A Korus Line

The Trump administration delivered its first major achievement on the trade front last week — reaching a preliminary agreement with South Korea to renegotiate portions of the KORUS free trade deal in return for granting it exemptions to new US steel tariffs. Fellow Signalista @gflipton assesses how big a win this actually was, or wasn’t.


On the economic front, the revisions make only a Kafkaesque contribution to President Trump’s stated goal of reducing America’s bilateral trade deficit with Korea, which is concentrated almost entirely in the auto sector. The agreement loosens Korean regulations on US exports that don’t currently apply and extends US tariffs on vehicles that Korea doesn’t currently make. The changes could certainly affect future investment decisions by Korean and US firms, but it would take a lot to change South Koreans’ strong preference for German and Japanese cars.

On the domestic political front, however, Trump can claim that he’s delivered on his core campaign promise to renegotiate the “terrible, no good, very bad” trade deals of his predecessors and use the renegotiation to shore up support among the blue-collar base that carried him to the White House. He can even present the 30% reduction in Korean steel exports as a win to steel country, though early indications on the success of this strategy are mixed. Keep an eye on auto country in November.

On the international front, Trump has shown that by playing a tough, zero-sum game he can extract defined economic concessions from allies. That said, KORUS was a comparatively simple renegotiation, affecting a small number of sectors with clear objectives. What’s more, Seoul and Washington had a mutual incentive to reach a deal ahead of the upcoming summits that each will hold with Pyongyang.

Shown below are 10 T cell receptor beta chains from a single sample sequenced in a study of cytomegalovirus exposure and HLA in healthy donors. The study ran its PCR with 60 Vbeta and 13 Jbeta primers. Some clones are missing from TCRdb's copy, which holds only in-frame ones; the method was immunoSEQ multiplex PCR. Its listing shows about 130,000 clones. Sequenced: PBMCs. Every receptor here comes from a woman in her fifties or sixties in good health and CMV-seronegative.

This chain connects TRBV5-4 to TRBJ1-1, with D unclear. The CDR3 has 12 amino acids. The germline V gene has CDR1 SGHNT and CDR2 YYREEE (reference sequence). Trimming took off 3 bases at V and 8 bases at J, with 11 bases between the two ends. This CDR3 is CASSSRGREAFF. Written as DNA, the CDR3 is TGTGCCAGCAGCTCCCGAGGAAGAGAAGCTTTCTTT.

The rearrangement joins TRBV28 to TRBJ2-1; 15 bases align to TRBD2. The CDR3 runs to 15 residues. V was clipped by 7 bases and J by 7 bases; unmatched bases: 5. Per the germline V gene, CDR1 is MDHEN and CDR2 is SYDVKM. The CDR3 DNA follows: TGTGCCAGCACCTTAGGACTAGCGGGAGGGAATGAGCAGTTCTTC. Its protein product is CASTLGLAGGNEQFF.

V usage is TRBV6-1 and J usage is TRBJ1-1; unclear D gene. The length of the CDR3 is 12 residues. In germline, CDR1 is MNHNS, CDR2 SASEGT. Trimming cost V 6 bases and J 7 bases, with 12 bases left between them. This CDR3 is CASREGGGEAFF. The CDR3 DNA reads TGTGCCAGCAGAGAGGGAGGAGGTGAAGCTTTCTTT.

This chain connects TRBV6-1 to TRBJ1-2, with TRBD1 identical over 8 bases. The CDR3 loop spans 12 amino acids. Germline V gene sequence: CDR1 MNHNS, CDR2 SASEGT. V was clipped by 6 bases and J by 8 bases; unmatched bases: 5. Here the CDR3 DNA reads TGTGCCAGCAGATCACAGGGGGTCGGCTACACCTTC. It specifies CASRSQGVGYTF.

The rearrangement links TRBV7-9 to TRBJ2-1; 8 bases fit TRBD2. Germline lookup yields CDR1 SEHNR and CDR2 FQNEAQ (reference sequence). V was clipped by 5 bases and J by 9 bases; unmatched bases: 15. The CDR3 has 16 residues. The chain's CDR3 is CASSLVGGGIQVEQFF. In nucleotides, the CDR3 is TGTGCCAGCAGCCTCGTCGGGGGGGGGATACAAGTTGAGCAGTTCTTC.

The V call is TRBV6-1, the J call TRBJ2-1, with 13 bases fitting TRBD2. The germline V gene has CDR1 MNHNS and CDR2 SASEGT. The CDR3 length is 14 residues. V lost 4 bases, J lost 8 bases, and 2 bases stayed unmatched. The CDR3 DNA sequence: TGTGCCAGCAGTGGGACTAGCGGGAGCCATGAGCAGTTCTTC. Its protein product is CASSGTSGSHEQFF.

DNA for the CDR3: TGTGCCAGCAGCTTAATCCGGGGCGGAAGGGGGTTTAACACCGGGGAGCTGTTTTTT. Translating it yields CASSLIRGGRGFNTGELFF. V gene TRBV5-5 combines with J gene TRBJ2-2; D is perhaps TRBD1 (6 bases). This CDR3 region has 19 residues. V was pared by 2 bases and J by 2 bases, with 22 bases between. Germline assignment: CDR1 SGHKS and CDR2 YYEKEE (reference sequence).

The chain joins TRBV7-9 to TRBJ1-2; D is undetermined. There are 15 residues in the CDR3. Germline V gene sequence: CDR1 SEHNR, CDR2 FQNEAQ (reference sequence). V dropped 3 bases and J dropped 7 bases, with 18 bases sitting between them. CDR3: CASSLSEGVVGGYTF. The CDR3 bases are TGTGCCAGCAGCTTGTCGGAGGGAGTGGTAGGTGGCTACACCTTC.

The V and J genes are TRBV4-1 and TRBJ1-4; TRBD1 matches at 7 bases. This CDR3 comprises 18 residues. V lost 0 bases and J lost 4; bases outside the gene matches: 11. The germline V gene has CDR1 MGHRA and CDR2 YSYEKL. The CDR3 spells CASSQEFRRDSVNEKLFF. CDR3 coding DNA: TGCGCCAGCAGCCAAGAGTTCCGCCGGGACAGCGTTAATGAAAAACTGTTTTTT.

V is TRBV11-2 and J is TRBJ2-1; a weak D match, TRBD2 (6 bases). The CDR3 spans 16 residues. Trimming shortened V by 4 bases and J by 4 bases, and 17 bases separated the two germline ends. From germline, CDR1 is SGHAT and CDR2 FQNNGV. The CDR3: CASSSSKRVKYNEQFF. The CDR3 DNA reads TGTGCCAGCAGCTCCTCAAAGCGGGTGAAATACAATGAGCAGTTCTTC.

Other pending US trade negotiations — most importantly, with Mexico and Canada on NAFTA and with China — will be much more complex, involving much larger players with stronger cards of their own to play. KORUS went well enough, but can Trump demonstrate a similar Art of the Deal on those much larger canvasses?

Earlier this year, two powerful cyclones struck the northern coast of Mozambique and were followed by months of torrential rain. Mozambique faced an unprecedented humanitarian crisis. "The coast road from Pemba airport to the city center and its harbor was totally destroyed," said Franco Picciani, operations manager at Eni Rovuma Basin. The damage brought the city's economy to a standstill.

Eni answered the call, providing its equipment and expertise. "We rebuilt the coast road in less than two months," Picciani said. "We work in the area. We have a logistics base here. It's home to us. When the area needed help, we didn't stop to think about it for a minute. It goes without saying that we should look after the community we work in."

Learn more at Eniday: Energy Is A Good Story

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